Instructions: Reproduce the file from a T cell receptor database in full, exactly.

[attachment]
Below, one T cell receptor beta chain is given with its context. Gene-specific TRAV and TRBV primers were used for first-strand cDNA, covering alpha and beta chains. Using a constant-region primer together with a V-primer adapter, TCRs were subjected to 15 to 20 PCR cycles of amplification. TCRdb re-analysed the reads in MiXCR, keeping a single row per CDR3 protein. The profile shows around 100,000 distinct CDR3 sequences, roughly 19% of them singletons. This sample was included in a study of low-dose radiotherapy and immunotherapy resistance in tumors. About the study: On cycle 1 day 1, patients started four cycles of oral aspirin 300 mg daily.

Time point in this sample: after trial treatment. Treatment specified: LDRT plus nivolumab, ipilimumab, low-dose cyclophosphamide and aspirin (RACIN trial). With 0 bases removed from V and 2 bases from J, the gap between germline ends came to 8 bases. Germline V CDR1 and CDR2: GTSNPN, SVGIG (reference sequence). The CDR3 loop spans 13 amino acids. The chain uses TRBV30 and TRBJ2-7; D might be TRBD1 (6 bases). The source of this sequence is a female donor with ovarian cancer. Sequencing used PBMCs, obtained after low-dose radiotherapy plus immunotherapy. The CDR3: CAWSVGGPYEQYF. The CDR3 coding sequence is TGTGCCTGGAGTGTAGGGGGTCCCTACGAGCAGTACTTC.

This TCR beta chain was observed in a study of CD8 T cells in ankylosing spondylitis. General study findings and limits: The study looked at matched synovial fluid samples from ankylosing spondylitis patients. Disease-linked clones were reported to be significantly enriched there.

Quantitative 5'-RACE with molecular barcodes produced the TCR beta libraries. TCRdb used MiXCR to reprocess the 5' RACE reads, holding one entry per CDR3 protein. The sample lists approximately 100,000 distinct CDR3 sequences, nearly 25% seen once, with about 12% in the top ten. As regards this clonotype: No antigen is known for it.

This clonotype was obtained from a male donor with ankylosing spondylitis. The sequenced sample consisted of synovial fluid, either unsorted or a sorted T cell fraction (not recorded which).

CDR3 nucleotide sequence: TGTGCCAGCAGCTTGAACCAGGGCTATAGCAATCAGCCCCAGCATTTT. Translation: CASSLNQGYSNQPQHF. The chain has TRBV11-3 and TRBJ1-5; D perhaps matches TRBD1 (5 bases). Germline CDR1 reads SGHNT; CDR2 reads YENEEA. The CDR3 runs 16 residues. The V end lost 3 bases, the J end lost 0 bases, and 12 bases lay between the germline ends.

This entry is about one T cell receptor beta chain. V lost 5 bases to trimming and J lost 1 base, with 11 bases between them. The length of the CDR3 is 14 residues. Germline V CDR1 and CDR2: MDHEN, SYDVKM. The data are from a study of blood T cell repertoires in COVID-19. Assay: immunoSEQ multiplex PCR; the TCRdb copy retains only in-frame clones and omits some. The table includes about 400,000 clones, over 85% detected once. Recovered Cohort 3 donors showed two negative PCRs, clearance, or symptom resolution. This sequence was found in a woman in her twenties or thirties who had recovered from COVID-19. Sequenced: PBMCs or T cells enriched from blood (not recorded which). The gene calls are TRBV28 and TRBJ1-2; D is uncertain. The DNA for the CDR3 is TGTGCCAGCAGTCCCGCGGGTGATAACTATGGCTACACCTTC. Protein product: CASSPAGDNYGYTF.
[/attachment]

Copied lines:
Below, one T cell receptor beta chain is given with its context. Gene-specific TRAV and TRBV primers were used for first-strand cDNA, covering alpha and beta chains. Using a constant-region primer together with a V-primer adapter, TCRs were subjected to 15 to 20 PCR cycles of amplification. TCRdb re-analysed the reads in MiXCR, keeping a single row per CDR3 protein. The profile shows around 100,000 distinct CDR3 sequences, roughly 19% of them singletons. This sample was included in a study of low-dose radiotherapy and immunotherapy resistance in tumors. About the study: On cycle 1 day 1, patients started four cycles of oral aspirin 300 mg daily.

Time point in this sample: after trial treatment. Treatment specified: LDRT plus nivolumab, ipilimumab, low-dose cyclophosphamide and aspirin (RACIN trial). With 0 bases removed from V and 2 bases from J, the gap between germline ends came to 8 bases. Germline V CDR1 and CDR2: GTSNPN, SVGIG (reference sequence). The CDR3 loop spans 13 amino acids. The chain uses TRBV30 and TRBJ2-7; D might be TRBD1 (6 bases). The source of this sequence is a female donor with ovarian cancer. Sequencing used PBMCs, obtained after low-dose radiotherapy plus immunotherapy. The CDR3: CAWSVGGPYEQYF. The CDR3 coding sequence is TGTGCCTGGAGTGTAGGGGGTCCCTACGAGCAGTACTTC.

This TCR beta chain was observed in a study of CD8 T cells in ankylosing spondylitis. General study findings and limits: The study looked at matched synovial fluid samples from ankylosing spondylitis patients. Disease-linked clones were reported to be significantly enriched there.

Quantitative 5'-RACE with molecular barcodes produced the TCR beta libraries. TCRdb used MiXCR to reprocess the 5' RACE reads, holding one entry per CDR3 protein. The sample lists approximately 100,000 distinct CDR3 sequences, nearly 25% seen once, with about 12% in the top ten. As regards this clonotype: No antigen is known for it.

This clonotype was obtained from a male donor with ankylosing spondylitis. The sequenced sample consisted of synovial fluid, either unsorted or a sorted T cell fraction (not recorded which).

CDR3 nucleotide sequence: TGTGCCAGCAGCTTGAACCAGGGCTATAGCAATCAGCCCCAGCATTTT. Translation: CASSLNQGYSNQPQHF. The chain has TRBV11-3 and TRBJ1-5; D perhaps matches TRBD1 (5 bases). Germline CDR1 reads SGHNT; CDR2 reads YENEEA. The CDR3 runs 16 residues. The V end lost 3 bases, the J end lost 0 bases, and 12 bases lay between the germline ends.

This entry is about one T cell receptor beta chain. V lost 5 bases to trimming and J lost 1 base, with 11 bases between them. The length of the CDR3 is 14 residues. Germline V CDR1 and CDR2: MDHEN, SYDVKM. The data are from a study of blood T cell repertoires in COVID-19. Assay: immunoSEQ multiplex PCR; the TCRdb copy retains only in-frame clones and omits some. The table includes about 400,000 clones, over 85% detected once. Recovered Cohort 3 donors showed two negative PCRs, clearance, or symptom resolution. This sequence was found in a woman in her twenties or thirties who had recovered from COVID-19. Sequenced: PBMCs or T cells enriched from blood (not recorded which). The gene calls are TRBV28 and TRBJ1-2; D is uncertain. The DNA for the CDR3 is TGTGCCAGCAGTCCCGCGGGTGATAACTATGGCTACACCTTC. Protein product: CASSPAGDNYGYTF.